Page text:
Meet my new love, Jamie. A “leopard Appaloosa”, he’s not the prettiest horse on the planet but he may well be the sweetest. At the ripe old age of just eight, he was the embodiment of freedom for some of our most vulnerable Australians as a Riding for the Disabled (RDA) mount.
Certainly, he has the calm, unflappable nature required but he got bored of walking gently around and around an arena. For Jamie is quite a character, smart enough to drink Coke from a can or juice from a box.
Farm life suits this inquisitive fellow down to the ground. There are always people coming and going, cows on the move and Jamie loves nothing better than a ride in the bush. We feed him carrots, brush his silky spotty coat until it gleams, take care of his health, smother him with affection and, in return, Jamie keeps me sane and more alive than I’ve felt in years. It’s a contract written in love.
I’ve always considered myself a horse rider even during the last seven years of being horseless. When Zoe was just a toddler and the grief from my father’s death was still raw, I had to put down my best friend, Mistral. No matter what the vet tried, she was in debilitating pain with arthritis.
Over the 22 years we were together, Mistral and I came to trust each other implicitly; we could face anything together. Her loss was devastating. But I owed it to her.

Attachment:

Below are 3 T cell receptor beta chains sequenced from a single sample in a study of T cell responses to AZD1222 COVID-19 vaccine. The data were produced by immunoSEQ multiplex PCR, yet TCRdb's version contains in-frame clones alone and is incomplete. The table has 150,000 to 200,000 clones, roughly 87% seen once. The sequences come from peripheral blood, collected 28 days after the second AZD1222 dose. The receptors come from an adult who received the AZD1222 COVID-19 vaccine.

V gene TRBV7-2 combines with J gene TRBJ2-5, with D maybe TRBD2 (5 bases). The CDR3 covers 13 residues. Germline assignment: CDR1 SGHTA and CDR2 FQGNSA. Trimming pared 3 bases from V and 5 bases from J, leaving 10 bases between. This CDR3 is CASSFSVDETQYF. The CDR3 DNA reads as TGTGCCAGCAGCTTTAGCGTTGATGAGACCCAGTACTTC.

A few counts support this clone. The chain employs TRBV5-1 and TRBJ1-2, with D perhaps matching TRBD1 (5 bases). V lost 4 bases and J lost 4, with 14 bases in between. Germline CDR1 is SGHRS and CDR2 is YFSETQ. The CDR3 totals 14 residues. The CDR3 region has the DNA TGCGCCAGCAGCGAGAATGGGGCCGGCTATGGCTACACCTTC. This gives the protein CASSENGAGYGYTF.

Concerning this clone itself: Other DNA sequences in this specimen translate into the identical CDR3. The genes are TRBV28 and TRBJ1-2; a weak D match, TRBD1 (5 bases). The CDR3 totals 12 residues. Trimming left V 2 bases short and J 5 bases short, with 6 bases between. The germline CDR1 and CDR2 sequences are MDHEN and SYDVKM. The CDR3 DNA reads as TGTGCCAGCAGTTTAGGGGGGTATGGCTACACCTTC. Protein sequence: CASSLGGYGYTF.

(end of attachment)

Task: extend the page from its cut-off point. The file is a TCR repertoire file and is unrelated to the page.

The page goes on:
Anyone who cares for animals has to be courageous and selfless enough to put their well-being first. That’s what we aim for every day here on the farm when we are making decisions that affect their lives. And, let’s face it, nearly everything we do has an impact on the animals who share our home.
Farmers are accused of not talking about animal welfare enough. It’s difficult, just as raising the topic of child welfare would be, err, unpopular at a kindergarten barbeque. Nobody wants to have their parenting or animal care standards questioned – it’s insulting. But maybe it’s something we need to face with the same selflessness and courage we animal lovers expect of ourselves when it counts.